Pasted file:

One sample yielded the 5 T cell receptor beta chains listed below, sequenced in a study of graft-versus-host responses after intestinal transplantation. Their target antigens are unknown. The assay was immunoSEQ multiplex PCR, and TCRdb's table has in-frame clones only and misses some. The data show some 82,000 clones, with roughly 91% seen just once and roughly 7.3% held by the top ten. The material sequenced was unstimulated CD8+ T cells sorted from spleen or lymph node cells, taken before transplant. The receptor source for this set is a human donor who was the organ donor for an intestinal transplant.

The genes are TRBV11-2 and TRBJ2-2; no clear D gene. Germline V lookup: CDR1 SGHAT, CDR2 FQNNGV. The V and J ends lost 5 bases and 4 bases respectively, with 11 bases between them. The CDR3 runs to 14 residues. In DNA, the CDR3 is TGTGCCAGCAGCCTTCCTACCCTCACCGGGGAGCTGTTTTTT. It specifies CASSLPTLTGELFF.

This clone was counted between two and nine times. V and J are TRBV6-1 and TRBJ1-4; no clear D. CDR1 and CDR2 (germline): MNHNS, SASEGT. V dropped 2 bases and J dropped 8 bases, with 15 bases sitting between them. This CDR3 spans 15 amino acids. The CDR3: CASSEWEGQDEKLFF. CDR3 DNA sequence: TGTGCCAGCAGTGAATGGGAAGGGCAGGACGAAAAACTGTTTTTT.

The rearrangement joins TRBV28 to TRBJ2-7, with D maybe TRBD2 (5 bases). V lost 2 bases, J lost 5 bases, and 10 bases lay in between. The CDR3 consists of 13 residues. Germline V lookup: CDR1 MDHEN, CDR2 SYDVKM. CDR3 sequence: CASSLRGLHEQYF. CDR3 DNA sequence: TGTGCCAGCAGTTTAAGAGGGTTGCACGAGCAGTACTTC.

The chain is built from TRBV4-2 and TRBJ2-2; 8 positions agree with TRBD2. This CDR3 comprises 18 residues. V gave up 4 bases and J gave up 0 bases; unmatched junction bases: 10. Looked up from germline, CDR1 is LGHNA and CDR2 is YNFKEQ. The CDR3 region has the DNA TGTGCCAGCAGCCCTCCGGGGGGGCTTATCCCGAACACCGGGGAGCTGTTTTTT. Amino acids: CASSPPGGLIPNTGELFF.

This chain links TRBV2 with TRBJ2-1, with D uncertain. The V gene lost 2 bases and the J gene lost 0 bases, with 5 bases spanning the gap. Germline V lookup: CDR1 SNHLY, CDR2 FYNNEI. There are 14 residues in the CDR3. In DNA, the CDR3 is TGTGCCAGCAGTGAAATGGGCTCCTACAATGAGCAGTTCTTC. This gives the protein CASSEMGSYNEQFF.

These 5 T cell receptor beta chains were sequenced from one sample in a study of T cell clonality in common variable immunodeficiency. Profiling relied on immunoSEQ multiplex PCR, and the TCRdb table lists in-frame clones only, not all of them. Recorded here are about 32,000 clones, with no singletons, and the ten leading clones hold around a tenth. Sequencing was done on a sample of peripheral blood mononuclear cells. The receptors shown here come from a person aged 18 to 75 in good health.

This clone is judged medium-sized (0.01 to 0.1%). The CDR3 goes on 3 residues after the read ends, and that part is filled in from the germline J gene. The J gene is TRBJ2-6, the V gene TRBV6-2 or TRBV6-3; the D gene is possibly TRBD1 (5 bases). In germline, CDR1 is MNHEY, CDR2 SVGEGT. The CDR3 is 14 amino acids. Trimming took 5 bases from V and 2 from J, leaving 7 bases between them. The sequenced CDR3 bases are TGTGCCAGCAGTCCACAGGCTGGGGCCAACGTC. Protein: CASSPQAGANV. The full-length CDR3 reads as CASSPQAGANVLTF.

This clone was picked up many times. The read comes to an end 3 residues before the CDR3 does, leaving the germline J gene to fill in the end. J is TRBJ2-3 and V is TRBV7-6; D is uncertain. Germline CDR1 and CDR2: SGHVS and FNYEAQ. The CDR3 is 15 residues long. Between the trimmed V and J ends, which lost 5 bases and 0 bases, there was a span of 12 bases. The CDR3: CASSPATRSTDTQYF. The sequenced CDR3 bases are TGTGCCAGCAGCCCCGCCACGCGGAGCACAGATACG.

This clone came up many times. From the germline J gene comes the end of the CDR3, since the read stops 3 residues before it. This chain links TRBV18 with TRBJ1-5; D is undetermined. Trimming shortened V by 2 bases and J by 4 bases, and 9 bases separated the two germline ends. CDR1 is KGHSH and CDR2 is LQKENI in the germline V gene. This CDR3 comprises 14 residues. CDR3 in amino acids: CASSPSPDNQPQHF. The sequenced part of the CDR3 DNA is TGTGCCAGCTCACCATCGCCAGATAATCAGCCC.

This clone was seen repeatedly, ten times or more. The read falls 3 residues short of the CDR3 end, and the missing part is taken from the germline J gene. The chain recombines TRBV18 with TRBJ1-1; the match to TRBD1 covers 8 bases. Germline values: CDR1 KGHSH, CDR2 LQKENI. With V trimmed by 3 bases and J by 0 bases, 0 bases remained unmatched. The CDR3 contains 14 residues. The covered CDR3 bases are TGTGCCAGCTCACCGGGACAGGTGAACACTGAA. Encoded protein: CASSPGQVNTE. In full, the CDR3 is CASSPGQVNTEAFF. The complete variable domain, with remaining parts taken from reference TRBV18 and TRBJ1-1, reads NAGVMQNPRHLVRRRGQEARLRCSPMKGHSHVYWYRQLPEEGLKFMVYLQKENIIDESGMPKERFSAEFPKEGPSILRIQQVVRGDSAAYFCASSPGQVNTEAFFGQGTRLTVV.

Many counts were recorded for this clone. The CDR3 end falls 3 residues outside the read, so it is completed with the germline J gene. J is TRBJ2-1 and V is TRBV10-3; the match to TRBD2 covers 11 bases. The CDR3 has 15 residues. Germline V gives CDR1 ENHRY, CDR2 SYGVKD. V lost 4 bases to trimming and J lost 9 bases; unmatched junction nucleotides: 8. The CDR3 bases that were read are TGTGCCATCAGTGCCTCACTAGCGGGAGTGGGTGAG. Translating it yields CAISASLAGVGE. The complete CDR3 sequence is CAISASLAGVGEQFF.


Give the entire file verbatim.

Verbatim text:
One sample yielded the 5 T cell receptor beta chains listed below, sequenced in a study of graft-versus-host responses after intestinal transplantation. Their target antigens are unknown. The assay was immunoSEQ multiplex PCR, and TCRdb's table has in-frame clones only and misses some. The data show some 82,000 clones, with roughly 91% seen just once and roughly 7.3% held by the top ten. The material sequenced was unstimulated CD8+ T cells sorted from spleen or lymph node cells, taken before transplant. The receptor source for this set is a human donor who was the organ donor for an intestinal transplant.

The genes are TRBV11-2 and TRBJ2-2; no clear D gene. Germline V lookup: CDR1 SGHAT, CDR2 FQNNGV. The V and J ends lost 5 bases and 4 bases respectively, with 11 bases between them. The CDR3 runs to 14 residues. In DNA, the CDR3 is TGTGCCAGCAGCCTTCCTACCCTCACCGGGGAGCTGTTTTTT. It specifies CASSLPTLTGELFF.

This clone was counted between two and nine times. V and J are TRBV6-1 and TRBJ1-4; no clear D. CDR1 and CDR2 (germline): MNHNS, SASEGT. V dropped 2 bases and J dropped 8 bases, with 15 bases sitting between them. This CDR3 spans 15 amino acids. The CDR3: CASSEWEGQDEKLFF. CDR3 DNA sequence: TGTGCCAGCAGTGAATGGGAAGGGCAGGACGAAAAACTGTTTTTT.

The rearrangement joins TRBV28 to TRBJ2-7, with D maybe TRBD2 (5 bases). V lost 2 bases, J lost 5 bases, and 10 bases lay in between. The CDR3 consists of 13 residues. Germline V lookup: CDR1 MDHEN, CDR2 SYDVKM. CDR3 sequence: CASSLRGLHEQYF. CDR3 DNA sequence: TGTGCCAGCAGTTTAAGAGGGTTGCACGAGCAGTACTTC.

The chain is built from TRBV4-2 and TRBJ2-2; 8 positions agree with TRBD2. This CDR3 comprises 18 residues. V gave up 4 bases and J gave up 0 bases; unmatched junction bases: 10. Looked up from germline, CDR1 is LGHNA and CDR2 is YNFKEQ. The CDR3 region has the DNA TGTGCCAGCAGCCCTCCGGGGGGGCTTATCCCGAACACCGGGGAGCTGTTTTTT. Amino acids: CASSPPGGLIPNTGELFF.

This chain links TRBV2 with TRBJ2-1, with D uncertain. The V gene lost 2 bases and the J gene lost 0 bases, with 5 bases spanning the gap. Germline V lookup: CDR1 SNHLY, CDR2 FYNNEI. There are 14 residues in the CDR3. In DNA, the CDR3 is TGTGCCAGCAGTGAAATGGGCTCCTACAATGAGCAGTTCTTC. This gives the protein CASSEMGSYNEQFF.

These 5 T cell receptor beta chains were sequenced from one sample in a study of T cell clonality in common variable immunodeficiency. Profiling relied on immunoSEQ multiplex PCR, and the TCRdb table lists in-frame clones only, not all of them. Recorded here are about 32,000 clones, with no singletons, and the ten leading clones hold around a tenth. Sequencing was done on a sample of peripheral blood mononuclear cells. The receptors shown here come from a person aged 18 to 75 in good health.

This clone is judged medium-sized (0.01 to 0.1%). The CDR3 goes on 3 residues after the read ends, and that part is filled in from the germline J gene. The J gene is TRBJ2-6, the V gene TRBV6-2 or TRBV6-3; the D gene is possibly TRBD1 (5 bases). In germline, CDR1 is MNHEY, CDR2 SVGEGT. The CDR3 is 14 amino acids. Trimming took 5 bases from V and 2 from J, leaving 7 bases between them. The sequenced CDR3 bases are TGTGCCAGCAGTCCACAGGCTGGGGCCAACGTC. Protein: CASSPQAGANV. The full-length CDR3 reads as CASSPQAGANVLTF.

This clone was picked up many times. The read comes to an end 3 residues before the CDR3 does, leaving the germline J gene to fill in the end. J is TRBJ2-3 and V is TRBV7-6; D is uncertain. Germline CDR1 and CDR2: SGHVS and FNYEAQ. The CDR3 is 15 residues long. Between the trimmed V and J ends, which lost 5 bases and 0 bases, there was a span of 12 bases. The CDR3: CASSPATRSTDTQYF. The sequenced CDR3 bases are TGTGCCAGCAGCCCCGCCACGCGGAGCACAGATACG.

This clone came up many times. From the germline J gene comes the end of the CDR3, since the read stops 3 residues before it. This chain links TRBV18 with TRBJ1-5; D is undetermined. Trimming shortened V by 2 bases and J by 4 bases, and 9 bases separated the two germline ends. CDR1 is KGHSH and CDR2 is LQKENI in the germline V gene. This CDR3 comprises 14 residues. CDR3 in amino acids: CASSPSPDNQPQHF. The sequenced part of the CDR3 DNA is TGTGCCAGCTCACCATCGCCAGATAATCAGCCC.

This clone was seen repeatedly, ten times or more. The read falls 3 residues short of the CDR3 end, and the missing part is taken from the germline J gene. The chain recombines TRBV18 with TRBJ1-1; the match to TRBD1 covers 8 bases. Germline values: CDR1 KGHSH, CDR2 LQKENI. With V trimmed by 3 bases and J by 0 bases, 0 bases remained unmatched. The CDR3 contains 14 residues. The covered CDR3 bases are TGTGCCAGCTCACCGGGACAGGTGAACACTGAA. Encoded protein: CASSPGQVNTE. In full, the CDR3 is CASSPGQVNTEAFF. The complete variable domain, with remaining parts taken from reference TRBV18 and TRBJ1-1, reads NAGVMQNPRHLVRRRGQEARLRCSPMKGHSHVYWYRQLPEEGLKFMVYLQKENIIDESGMPKERFSAEFPKEGPSILRIQQVVRGDSAAYFCASSPGQVNTEAFFGQGTRLTVV.

Many counts were recorded for this clone. The CDR3 end falls 3 residues outside the read, so it is completed with the germline J gene. J is TRBJ2-1 and V is TRBV10-3; the match to TRBD2 covers 11 bases. The CDR3 has 15 residues. Germline V gives CDR1 ENHRY, CDR2 SYGVKD. V lost 4 bases to trimming and J lost 9 bases; unmatched junction nucleotides: 8. The CDR3 bases that were read are TGTGCCATCAGTGCCTCACTAGCGGGAGTGGGTGAG. Translating it yields CAISASLAGVGE. The complete CDR3 sequence is CAISASLAGVGEQFF.